A friend showed me a clutch of four baby Boas he had and he said they were a type from the mountains in Arizona. I asked him to write the type and he couldn't spell it..the closest he could come was Harquahala Mtn..
If anyone knows anything about these, or where I can look to find out about them..or can make any sense of the spelling he was able to give..please tell me.
He said they are not commonly found in this area..I don't mean indigenously of course, I'm in PA..I mean in stores in the East.

Any information or arrows pointing toward information would be gratefully appreciated.
A friend showed me a clutch of four baby Boas he had and he said they were a type from the mountains in Arizona. I asked him to write the type and he couldn't spell it..the closest he could come was Harquahala Mtn..

Unfortunately that spelling could be of any mountain range in Arizona that has Indian rather than Spanish roots for it's name...or maybe the other way around...
Harcuvar Mountains, perhaps?
If anyone knows anything about these, or where I can look to find out about them..or can make any sense of the spelling he was able to give..please tell me.

Is this a subspecies of Rosy Boa?
E.g. smallish, chunky snake with stripes, very pretty small arrowhead shaped head with nice cat eyes. The stripes can be very distinct or somewhat broken up, but they are usually easily discernable as stripes. I think that most Arizona area rosy subspecies tend to be taupe/grey background with brick/orange stripes until you get down into the southern part of the state, where the colour scheme becomes more cream/black. However there is a large variation in colour within and between the subspecies, and there are more popping up every year with breeders offering specialty bred strains.
Any information or arrows pointing toward information would be gratefully appreciated.

This is a website that lists the subspecies that biologists generally recognize, they are good pictures:
http://www.bgsu.edu/departments/biology/facilities/herp/caresheetpages/rosy.html

Our snake is a L.g. roseofusca, but his stripes are slightly less broken and his colouring is a little more taupe/brick than the one in the picture. He had five clutchmates, and they were all slightly different. The breeder also had a clutch of four L.t.trivragata and they also differed in colour and pattern.
You will find other subspecies names on other sites - as is the case when it comes to subspecies, peeps keep arguing about them.

The genus name for this species has recently been changed to Charina, but you'll likely find more hits searching for Lichanura.

http://www.rosyboa.com/
Is an excellent site, with detailed natural history of the species, maps, and links. In their pictorial gallery they have good pics of regional variations as well as detailed identification keys and such.

Our rosy is a exceptionally good tempered animal, who spends a great deal of time in his substrate burrows. He has been easy to handle from day one but was a bit difficult to feed until we started heating up the prey animal well above room temperature. He would prefer to just sit with his nose out of the substrate, be fed the animal and pull it into his sekrit lair to devour, but we don't let him do that due to concerns about swallowing the substrate. Now that he's eating well, I've switched over to feeding him in a container, and it's going fine.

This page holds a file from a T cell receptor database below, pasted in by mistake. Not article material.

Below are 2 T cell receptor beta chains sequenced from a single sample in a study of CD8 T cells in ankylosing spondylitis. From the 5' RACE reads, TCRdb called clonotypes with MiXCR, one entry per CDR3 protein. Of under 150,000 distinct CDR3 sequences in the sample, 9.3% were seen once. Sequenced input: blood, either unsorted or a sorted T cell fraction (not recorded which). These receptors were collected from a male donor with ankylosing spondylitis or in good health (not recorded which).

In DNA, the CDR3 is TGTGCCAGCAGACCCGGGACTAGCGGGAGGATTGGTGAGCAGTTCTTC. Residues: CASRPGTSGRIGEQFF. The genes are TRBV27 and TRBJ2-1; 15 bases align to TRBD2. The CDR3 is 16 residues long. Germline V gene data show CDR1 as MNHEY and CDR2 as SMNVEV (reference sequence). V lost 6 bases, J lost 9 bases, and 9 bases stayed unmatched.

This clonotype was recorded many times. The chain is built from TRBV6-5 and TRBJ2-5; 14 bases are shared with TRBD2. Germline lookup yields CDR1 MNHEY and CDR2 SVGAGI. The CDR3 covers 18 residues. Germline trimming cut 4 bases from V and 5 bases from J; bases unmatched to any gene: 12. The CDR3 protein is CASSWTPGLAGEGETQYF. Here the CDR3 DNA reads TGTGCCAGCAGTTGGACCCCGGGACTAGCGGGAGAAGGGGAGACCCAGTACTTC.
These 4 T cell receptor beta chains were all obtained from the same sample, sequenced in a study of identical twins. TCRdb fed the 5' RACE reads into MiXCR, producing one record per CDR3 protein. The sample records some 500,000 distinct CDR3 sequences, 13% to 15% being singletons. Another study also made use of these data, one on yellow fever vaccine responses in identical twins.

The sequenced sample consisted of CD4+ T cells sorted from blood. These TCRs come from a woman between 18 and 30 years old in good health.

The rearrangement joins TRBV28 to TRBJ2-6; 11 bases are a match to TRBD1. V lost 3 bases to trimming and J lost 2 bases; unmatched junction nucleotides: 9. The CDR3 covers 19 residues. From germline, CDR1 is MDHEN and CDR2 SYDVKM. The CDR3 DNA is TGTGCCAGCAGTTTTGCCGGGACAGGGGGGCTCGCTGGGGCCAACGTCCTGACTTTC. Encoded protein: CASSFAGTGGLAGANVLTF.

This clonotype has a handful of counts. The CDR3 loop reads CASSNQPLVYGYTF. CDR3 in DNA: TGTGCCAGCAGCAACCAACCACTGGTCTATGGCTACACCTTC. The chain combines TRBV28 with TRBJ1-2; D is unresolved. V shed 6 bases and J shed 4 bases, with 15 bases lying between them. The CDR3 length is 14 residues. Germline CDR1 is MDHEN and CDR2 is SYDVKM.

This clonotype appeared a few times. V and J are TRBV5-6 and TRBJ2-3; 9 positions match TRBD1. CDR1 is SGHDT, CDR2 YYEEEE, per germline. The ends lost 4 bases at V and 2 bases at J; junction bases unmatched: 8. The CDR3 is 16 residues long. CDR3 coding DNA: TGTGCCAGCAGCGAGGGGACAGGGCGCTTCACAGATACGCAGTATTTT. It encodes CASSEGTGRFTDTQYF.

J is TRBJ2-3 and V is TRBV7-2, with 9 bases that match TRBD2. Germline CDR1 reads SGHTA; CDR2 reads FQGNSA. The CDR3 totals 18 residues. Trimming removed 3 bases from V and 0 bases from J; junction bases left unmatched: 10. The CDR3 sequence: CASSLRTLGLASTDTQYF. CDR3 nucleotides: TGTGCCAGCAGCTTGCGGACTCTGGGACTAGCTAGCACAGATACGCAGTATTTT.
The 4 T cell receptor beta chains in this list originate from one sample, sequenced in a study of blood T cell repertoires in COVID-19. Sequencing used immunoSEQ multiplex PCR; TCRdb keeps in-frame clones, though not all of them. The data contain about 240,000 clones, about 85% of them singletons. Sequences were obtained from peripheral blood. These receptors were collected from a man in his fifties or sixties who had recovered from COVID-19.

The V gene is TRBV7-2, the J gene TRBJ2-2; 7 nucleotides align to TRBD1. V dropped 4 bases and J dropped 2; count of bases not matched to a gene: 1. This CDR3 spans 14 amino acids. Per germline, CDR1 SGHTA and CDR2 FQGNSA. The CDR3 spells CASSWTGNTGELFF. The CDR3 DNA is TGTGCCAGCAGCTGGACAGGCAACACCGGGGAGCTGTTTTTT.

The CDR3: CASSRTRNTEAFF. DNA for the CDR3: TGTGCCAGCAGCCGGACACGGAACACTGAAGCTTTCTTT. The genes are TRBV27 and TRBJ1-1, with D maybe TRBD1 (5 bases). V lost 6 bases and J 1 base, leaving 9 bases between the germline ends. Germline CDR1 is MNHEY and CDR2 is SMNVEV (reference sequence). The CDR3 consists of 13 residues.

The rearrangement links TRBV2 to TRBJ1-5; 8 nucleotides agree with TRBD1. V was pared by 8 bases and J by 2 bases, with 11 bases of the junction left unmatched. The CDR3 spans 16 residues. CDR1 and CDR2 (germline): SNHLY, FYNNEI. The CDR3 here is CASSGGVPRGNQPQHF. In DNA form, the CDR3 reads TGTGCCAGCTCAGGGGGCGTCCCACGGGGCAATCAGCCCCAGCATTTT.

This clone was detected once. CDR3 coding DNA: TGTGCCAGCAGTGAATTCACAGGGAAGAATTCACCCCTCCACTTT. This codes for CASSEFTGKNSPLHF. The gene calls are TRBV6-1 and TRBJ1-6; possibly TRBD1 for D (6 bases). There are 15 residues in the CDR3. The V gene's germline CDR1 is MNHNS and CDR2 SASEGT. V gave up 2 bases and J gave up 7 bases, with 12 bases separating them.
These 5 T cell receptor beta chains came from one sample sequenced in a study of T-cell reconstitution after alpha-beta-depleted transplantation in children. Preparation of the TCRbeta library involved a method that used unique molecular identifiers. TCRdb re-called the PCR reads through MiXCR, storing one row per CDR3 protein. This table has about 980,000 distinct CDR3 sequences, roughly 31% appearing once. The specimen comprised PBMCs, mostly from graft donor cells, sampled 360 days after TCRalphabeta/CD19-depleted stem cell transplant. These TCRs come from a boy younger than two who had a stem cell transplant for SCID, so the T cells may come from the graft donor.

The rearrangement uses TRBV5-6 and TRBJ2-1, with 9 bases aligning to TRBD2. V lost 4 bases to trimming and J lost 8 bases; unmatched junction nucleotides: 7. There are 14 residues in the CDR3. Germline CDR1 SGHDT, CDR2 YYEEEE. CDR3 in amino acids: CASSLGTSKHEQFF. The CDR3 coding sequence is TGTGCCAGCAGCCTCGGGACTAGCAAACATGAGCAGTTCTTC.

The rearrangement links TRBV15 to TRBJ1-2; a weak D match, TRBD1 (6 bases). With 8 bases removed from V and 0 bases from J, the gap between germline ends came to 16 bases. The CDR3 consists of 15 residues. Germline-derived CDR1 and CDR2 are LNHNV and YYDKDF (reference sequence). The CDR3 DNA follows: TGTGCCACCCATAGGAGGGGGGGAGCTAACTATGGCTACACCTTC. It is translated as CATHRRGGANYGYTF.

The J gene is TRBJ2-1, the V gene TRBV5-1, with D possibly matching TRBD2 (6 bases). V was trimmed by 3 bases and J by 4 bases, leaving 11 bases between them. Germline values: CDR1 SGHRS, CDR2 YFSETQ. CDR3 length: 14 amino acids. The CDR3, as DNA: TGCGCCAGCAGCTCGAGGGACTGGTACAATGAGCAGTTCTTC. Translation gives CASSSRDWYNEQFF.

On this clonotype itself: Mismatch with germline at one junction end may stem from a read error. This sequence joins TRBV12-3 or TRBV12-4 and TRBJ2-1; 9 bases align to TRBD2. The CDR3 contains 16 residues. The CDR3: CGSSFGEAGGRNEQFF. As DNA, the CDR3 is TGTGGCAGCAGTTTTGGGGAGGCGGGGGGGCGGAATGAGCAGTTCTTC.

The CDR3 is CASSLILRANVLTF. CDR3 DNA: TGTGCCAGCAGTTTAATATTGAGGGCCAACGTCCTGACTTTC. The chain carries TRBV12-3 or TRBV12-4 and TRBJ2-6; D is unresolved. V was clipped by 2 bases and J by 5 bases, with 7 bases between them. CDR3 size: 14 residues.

He's very crepuscular, and comes out very regularly to do snake antics for us, but rosies are relatively much more retiring than the average pet colubrid.
nj"rock me Azmadeus!"m
"And then they passed beyond mere words and
began to introduce the vegetable motif."
A friend showed me a clutch of four baby Boas ... couldn't spell it..the closest he could come was Harquahala Mtn..

And to follow up my reply, on one of the rosyboa.com links, I find a listing for a "Harquahala Mountains a.k.a. "Arizona Chocolate" Rosy Boa", from what I understand they are very close in looks to the Mexican Rosy subspecies.
Some on the group here (cat?) recently purchased an Arizona Chocolate RB.
nj"mmchocolate"m
"And then they passed beyond mere words and
began to introduce the vegetable motif."
The only Boa from this part of the United States (Harquahala Mountains) is a form of desert Rosy Boa.
Spit
Yup, Jill, thanks, this is exactly the snake. Nosedive into the substrate, lovely docile babything. Stripes.
Exactly as you describe.
So Tim DID spell the mountain chain right. He'll be oddly pleased to hear that.
Thanks! MSN Search yielded zero.
A friend showed me a clutch of four baby Boas he had and he said they were a type from the mountains in Arizona. I asked him to write the type and he couldn't spell it..the closest he could come was Harquahala Mtn..

Those'd be rosy boas (Lichanaura (or Charina, according to Dr. Kluge, but he's nuts) trivirgata). They're the only rosy boas found in Arizona (and also California, FWIW), so that makes it easy. And the spelling for the mountain range is correct, too...

Patrick Alexander
They are also called "Arizona Chocolates." They are a species of Rosy boa. Make nice pets, too. Emotion: smile
Ask him if he's selling any grin
-cat
They're the only rosy boas found in

I meant the only boas... oh well...
Patrick Alexander
Those'd be rosy boas (Lichanaura (or Charina, according to Dr. Kluge, but he's nuts)

I heard they're now considered "Pantherophis." Emotion: smile